The Madison City Council approved early Wednesday morning a bus fare increase to $2, contradicting the previously set $1.75 fare for the city’s 2009 budget.
The council’s decision was met by several hours of fierce outcry by most of the 50 community members who attended the public hearing portion of the meeting. Most said the increased fares would hurt low-income riders who could find it difficult to pay for the higher price.
Although the Transit and Parking Commission is the body charged with setting bus fares and decided on an increase from $1.50 to $1.75 in January, city attorney Michael May said the lack of clarity in city ordinances grants the City Council authority to firm, reject or modify actions taken by the commission.
Mayor Dave Cieslewicz, a strong proponent of the $2 fare, said the 33 percent increase aligns Madison with the inflation rate since 2000, the last time the city approved a hike in bus fares.
He added parking meter rates have increased 100 percent and the cost of fuel used by Metro buses has increased in more than 200 percent since 2000, while bus riders have experienced no price difference.
Cieslewicz said increasing the bus fare to $1.75 would have kept Metro running but would have added no services.
“You pay more; you get more,” he added. “None of these choices were easy [but] it seemed to me that this was the only to go with.”
But some alders said they were concerned that the fare increase would not balance out with the projected gain in services.
Ald. Brian Solomon, District 10, said the projected revenue gain from increased bus fares would be worth it in the long run and added the Council should not overrule TPC’s decision to increase the price by 25 cents.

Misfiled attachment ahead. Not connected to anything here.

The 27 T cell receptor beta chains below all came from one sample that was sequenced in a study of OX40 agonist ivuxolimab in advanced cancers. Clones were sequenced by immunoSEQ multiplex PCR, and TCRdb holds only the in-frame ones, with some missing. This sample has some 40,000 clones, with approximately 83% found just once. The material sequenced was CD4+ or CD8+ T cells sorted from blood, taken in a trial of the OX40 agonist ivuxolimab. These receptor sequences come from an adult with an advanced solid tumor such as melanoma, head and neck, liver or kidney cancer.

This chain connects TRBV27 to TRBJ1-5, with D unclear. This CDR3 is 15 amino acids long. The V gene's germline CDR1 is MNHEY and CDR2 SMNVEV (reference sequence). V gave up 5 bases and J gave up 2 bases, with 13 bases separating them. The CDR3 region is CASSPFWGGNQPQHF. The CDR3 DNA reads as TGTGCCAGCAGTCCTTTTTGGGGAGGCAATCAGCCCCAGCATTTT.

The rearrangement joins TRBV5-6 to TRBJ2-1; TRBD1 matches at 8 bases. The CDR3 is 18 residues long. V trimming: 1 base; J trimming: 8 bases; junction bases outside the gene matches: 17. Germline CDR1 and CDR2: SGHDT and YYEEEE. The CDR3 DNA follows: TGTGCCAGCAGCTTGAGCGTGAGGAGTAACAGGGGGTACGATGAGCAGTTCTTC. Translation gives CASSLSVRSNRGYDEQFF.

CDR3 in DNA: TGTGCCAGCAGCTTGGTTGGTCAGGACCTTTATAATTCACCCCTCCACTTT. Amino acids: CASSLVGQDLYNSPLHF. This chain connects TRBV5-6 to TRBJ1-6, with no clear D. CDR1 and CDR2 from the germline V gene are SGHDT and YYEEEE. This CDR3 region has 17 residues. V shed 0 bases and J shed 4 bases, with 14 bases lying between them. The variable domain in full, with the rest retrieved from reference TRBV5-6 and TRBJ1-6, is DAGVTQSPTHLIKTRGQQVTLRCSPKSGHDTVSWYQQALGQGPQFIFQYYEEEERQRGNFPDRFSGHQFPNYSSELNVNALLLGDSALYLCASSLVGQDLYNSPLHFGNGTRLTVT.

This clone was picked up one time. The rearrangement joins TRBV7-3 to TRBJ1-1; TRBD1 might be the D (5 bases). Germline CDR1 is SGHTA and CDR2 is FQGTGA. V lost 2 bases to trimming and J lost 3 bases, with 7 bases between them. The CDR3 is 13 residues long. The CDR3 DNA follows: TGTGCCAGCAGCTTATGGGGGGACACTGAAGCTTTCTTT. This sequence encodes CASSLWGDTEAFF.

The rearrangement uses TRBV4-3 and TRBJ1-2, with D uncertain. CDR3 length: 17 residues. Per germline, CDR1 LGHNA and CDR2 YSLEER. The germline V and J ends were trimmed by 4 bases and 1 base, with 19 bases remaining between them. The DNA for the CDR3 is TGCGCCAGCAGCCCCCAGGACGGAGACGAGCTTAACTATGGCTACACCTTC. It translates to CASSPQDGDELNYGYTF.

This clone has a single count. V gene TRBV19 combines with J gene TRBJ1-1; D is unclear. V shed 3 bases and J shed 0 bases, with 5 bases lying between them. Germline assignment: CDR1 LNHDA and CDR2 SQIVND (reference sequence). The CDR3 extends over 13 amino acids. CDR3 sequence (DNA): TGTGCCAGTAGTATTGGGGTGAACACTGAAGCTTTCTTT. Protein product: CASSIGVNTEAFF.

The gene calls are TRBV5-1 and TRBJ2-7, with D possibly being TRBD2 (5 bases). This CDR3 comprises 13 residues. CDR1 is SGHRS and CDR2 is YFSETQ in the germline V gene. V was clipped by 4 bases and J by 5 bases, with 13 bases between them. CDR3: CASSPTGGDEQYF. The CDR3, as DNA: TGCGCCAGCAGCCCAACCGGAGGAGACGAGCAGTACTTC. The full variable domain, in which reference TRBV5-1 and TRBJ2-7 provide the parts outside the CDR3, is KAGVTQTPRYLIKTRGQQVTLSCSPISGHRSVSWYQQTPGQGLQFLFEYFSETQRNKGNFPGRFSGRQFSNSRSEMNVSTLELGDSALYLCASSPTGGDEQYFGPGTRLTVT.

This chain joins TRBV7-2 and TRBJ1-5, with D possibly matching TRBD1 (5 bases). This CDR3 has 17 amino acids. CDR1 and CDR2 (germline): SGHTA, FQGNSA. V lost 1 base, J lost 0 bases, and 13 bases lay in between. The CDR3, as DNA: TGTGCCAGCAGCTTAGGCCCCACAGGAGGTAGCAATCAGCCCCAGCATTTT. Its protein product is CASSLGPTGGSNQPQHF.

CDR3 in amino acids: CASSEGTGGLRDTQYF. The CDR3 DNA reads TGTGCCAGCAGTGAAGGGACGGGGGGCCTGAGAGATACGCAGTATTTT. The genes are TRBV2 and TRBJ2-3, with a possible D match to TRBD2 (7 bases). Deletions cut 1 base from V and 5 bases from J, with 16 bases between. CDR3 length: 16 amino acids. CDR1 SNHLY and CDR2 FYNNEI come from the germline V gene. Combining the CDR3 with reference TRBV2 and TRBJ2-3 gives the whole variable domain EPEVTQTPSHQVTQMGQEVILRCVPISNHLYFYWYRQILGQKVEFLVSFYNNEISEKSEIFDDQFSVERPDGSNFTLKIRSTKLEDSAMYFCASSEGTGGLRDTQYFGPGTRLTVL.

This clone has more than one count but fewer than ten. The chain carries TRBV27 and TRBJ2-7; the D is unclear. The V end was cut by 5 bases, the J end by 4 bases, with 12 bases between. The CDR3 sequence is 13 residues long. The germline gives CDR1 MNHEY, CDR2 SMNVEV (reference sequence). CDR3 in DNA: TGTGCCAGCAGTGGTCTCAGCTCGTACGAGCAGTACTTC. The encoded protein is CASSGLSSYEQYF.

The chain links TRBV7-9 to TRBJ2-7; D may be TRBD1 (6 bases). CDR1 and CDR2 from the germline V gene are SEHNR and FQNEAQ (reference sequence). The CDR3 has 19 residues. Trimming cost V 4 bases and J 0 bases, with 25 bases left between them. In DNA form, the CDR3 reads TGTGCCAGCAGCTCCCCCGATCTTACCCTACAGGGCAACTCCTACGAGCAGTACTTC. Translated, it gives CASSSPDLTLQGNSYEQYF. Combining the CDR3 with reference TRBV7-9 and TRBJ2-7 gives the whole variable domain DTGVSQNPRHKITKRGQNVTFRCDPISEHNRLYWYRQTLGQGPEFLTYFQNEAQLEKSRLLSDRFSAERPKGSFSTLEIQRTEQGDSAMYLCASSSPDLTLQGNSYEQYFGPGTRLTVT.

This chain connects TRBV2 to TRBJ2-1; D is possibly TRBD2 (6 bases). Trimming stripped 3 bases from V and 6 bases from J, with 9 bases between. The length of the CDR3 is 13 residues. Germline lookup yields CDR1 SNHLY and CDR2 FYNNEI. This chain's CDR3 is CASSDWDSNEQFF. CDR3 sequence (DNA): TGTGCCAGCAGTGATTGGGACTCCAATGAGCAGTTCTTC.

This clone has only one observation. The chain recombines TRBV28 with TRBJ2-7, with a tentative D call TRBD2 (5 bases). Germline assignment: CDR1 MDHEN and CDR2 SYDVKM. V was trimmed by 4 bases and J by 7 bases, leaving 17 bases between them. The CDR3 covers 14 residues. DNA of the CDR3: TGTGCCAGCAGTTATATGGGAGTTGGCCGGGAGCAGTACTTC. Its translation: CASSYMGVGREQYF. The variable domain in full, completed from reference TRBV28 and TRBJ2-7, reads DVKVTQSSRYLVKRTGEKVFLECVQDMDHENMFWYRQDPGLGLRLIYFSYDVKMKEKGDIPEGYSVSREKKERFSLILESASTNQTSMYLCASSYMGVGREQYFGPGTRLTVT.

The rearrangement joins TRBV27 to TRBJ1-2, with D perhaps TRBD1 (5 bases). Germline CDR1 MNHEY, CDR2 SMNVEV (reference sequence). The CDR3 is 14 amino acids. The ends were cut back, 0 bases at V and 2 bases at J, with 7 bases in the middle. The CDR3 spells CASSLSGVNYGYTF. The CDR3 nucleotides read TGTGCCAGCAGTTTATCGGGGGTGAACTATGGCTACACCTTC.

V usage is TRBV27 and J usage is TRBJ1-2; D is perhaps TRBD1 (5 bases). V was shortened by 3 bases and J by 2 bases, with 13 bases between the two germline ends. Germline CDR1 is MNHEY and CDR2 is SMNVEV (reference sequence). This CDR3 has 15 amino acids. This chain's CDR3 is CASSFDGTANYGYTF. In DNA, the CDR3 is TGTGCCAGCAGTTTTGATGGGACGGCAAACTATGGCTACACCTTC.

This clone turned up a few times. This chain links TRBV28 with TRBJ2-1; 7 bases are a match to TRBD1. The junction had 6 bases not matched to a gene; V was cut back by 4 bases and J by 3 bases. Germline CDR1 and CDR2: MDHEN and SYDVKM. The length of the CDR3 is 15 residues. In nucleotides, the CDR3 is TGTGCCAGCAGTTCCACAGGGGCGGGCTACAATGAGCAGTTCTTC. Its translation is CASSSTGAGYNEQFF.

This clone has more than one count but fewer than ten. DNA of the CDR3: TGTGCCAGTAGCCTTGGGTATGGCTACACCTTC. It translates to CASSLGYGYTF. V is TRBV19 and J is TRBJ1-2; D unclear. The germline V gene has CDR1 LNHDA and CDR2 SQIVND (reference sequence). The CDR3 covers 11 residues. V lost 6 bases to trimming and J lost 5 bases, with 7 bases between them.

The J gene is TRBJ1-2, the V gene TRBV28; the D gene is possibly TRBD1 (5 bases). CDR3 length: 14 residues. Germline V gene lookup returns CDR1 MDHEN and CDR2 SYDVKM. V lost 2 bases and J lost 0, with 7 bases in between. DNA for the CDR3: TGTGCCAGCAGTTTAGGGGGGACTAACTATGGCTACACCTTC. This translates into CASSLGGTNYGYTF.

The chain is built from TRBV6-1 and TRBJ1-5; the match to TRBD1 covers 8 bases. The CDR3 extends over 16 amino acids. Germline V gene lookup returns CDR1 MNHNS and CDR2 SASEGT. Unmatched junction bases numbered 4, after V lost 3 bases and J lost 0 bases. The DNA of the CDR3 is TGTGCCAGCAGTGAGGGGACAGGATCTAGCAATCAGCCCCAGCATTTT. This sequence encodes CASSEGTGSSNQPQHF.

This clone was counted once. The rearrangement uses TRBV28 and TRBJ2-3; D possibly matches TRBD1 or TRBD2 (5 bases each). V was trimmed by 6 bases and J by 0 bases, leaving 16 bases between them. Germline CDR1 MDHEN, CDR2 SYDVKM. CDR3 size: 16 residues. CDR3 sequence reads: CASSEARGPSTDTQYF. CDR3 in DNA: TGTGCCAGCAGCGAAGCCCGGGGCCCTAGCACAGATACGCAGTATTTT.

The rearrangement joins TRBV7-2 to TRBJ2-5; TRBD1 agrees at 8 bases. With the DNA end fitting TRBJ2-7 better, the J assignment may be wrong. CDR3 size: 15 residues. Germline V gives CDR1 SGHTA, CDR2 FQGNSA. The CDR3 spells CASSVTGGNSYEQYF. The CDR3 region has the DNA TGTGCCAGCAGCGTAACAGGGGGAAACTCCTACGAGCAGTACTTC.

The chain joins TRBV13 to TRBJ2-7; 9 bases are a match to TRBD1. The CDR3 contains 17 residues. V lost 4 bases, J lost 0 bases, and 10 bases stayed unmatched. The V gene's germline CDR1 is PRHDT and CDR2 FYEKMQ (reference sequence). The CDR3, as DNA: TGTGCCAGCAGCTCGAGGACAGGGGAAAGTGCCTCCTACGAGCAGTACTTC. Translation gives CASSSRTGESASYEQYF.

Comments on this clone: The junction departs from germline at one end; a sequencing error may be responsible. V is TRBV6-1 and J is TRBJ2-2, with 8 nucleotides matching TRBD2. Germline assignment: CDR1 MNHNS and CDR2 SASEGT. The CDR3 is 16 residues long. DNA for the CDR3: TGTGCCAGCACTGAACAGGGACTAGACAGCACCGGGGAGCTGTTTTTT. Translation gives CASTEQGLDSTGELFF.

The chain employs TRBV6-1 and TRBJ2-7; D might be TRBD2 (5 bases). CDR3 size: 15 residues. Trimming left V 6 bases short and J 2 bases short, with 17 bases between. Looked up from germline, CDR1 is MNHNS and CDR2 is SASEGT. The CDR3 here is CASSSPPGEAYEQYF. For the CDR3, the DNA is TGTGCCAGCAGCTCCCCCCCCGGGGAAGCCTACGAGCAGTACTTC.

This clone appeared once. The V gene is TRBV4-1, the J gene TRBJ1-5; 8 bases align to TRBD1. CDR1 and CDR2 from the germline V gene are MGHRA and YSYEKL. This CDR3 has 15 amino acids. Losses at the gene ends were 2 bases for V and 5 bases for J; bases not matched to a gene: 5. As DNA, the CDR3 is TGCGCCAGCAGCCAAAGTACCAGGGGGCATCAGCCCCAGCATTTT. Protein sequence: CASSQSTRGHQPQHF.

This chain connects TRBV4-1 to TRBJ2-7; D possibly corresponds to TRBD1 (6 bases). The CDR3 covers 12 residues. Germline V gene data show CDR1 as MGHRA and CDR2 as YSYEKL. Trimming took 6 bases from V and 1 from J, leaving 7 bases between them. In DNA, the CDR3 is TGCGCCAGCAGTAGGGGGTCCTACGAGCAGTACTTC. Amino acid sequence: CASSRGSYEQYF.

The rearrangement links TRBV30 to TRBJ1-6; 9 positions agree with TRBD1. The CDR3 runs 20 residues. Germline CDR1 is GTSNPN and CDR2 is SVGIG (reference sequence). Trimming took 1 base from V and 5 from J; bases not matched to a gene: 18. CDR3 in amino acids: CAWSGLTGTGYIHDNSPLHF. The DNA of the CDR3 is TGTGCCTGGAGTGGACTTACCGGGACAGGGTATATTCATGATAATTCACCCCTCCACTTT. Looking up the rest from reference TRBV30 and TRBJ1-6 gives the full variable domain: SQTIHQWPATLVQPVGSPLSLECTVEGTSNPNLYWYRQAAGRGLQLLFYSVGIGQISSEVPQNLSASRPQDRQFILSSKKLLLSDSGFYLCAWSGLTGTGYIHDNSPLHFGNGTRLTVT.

“Even in the best case scenario, the revenue is barely going to expand service,” Solomon said. “In the worst case scenario, it won’t even let us expand service, let alone balance our budget.”
The fare increase includes a low-income bus pass service that will cost the city $100,000 to come from Metro’s contingency fund. The plan would benefit 400 riders eligible to receive food stamps with monthly passes at $27.50 and would be made available on a first-come, first-served basis beginning in April 2009. The current price for a monthly bus pass is $48.
The increase does not affect the dollar amount paid by University of Wisconsin students to receive bus passes. The price, $53.52 in segregated fees for each student, already includes bus fare increase until 2010, when the contract expires.
“Raising the bus fares, particularly in this economy, will most likely hurt the people who have the least ability to pay the increase,” said Ald. Eli Judge, whose District 8 includes the UW campus. “At this time, there would be greater virtue in preserving our current fare while searching for other methods of revenue or things that we might be able to cut in order to preserve the contract.”
The $2 fare was passed by an 11-8 vote. Ald. Mike Verveer, District 4, was the only council member absent due to a previously scheduled trip.